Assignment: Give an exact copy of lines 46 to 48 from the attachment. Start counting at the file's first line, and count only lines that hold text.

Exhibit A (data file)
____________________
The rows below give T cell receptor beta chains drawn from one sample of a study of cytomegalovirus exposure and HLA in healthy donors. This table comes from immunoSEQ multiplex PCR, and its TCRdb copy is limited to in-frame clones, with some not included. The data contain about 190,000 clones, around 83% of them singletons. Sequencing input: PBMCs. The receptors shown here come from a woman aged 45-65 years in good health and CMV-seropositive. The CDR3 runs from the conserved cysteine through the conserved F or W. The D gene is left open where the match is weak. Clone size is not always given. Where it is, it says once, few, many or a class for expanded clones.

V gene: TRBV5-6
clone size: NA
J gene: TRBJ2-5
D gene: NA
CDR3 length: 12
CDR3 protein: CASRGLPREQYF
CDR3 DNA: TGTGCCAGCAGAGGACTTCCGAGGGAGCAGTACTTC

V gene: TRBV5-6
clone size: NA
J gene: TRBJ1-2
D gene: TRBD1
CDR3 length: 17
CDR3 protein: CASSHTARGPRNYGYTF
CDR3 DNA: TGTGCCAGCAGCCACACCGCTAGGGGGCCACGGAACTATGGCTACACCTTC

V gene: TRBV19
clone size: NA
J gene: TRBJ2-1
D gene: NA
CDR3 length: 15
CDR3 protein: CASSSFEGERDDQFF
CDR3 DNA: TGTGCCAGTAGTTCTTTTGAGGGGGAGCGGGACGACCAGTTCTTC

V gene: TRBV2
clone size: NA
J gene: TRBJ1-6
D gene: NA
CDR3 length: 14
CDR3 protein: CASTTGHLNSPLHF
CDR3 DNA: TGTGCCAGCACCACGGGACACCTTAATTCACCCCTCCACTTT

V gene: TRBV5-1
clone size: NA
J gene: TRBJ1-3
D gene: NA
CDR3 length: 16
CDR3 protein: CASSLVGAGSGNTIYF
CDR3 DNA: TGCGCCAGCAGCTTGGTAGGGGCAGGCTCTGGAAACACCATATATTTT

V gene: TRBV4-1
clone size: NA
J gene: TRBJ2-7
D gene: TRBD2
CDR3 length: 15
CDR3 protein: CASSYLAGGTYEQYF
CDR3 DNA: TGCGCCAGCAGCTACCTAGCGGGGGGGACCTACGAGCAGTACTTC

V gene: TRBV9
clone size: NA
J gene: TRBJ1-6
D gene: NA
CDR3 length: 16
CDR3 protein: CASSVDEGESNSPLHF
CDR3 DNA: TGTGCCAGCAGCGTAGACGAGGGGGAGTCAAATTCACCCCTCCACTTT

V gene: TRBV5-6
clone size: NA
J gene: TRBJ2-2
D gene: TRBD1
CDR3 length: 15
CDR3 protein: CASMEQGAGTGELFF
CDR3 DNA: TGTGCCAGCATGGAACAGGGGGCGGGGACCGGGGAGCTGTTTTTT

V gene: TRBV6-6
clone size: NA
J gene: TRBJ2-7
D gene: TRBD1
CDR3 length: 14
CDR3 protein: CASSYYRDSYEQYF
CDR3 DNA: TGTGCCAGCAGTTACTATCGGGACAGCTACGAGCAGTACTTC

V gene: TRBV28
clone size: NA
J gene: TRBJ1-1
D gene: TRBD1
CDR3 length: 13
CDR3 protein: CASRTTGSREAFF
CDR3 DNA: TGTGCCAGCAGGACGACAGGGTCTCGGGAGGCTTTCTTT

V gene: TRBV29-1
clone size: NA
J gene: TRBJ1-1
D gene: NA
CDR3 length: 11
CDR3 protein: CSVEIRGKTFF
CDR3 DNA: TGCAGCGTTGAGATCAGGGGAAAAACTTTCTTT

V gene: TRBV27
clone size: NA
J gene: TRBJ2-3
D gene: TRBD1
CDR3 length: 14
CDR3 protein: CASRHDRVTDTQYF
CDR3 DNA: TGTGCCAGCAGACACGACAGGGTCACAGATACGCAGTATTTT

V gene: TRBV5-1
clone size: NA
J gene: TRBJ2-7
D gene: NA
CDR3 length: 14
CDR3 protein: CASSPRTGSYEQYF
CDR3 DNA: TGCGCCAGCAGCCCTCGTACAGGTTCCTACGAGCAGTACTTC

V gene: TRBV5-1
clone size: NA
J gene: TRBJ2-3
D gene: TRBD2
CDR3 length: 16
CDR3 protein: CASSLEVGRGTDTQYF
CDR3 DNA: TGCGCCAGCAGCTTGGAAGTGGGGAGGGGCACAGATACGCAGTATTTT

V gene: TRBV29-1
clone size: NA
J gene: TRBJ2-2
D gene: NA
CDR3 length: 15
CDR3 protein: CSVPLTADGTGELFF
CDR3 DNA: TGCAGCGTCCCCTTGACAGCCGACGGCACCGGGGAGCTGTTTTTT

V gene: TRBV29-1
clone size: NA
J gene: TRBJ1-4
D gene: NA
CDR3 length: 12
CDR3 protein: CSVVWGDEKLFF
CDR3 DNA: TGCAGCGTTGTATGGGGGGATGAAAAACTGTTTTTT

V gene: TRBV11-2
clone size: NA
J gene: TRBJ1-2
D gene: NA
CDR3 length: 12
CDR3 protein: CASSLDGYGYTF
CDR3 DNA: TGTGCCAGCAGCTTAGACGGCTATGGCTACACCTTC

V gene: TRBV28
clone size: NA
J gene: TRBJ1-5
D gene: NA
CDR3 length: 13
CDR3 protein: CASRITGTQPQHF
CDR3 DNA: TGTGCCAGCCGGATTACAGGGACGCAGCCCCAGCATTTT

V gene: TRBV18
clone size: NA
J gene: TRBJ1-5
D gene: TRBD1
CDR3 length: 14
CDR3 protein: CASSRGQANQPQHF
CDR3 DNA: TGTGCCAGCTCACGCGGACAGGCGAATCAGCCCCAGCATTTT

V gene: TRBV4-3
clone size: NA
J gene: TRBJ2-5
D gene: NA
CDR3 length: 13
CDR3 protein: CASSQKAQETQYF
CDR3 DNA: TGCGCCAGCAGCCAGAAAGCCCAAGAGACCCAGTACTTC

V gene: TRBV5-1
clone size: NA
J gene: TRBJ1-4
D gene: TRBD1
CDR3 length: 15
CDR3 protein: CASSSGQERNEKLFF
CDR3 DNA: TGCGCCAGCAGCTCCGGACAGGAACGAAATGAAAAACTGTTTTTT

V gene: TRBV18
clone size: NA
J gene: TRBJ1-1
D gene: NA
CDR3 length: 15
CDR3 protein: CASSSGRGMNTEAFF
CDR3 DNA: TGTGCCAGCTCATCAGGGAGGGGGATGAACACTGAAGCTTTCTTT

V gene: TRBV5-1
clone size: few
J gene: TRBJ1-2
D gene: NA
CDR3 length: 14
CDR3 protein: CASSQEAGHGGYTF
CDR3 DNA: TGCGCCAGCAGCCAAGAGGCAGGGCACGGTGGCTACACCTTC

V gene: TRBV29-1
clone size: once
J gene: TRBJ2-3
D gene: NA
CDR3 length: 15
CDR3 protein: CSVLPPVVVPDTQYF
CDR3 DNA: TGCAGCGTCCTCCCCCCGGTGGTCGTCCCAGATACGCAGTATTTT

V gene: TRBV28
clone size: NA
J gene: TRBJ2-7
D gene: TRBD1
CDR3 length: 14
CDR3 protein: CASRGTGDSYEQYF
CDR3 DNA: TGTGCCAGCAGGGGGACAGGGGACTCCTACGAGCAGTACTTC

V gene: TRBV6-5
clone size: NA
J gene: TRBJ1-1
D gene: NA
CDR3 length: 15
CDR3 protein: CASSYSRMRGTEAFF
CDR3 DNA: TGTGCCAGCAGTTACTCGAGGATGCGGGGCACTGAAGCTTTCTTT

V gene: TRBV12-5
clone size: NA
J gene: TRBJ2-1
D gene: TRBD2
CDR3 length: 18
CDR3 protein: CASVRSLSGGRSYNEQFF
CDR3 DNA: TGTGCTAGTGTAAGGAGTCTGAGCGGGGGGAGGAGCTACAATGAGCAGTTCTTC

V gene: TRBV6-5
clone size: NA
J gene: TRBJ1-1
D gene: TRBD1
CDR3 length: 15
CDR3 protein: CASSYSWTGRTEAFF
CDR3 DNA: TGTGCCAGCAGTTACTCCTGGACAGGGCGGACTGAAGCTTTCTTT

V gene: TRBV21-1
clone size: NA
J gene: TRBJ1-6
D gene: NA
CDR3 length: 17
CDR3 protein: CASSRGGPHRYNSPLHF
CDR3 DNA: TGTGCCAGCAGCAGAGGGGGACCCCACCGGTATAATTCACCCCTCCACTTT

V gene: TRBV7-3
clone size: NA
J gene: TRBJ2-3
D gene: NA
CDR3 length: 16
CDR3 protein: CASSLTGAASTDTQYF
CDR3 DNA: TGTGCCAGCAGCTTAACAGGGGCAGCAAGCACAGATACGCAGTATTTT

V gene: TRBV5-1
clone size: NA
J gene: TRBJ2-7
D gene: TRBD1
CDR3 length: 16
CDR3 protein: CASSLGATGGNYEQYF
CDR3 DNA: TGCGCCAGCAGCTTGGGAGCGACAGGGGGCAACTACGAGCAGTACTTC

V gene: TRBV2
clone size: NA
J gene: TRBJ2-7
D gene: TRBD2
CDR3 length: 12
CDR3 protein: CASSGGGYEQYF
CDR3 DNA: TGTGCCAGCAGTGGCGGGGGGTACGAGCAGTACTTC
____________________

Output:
J gene: TRBJ1-6
D gene: NA
CDR3 length: 16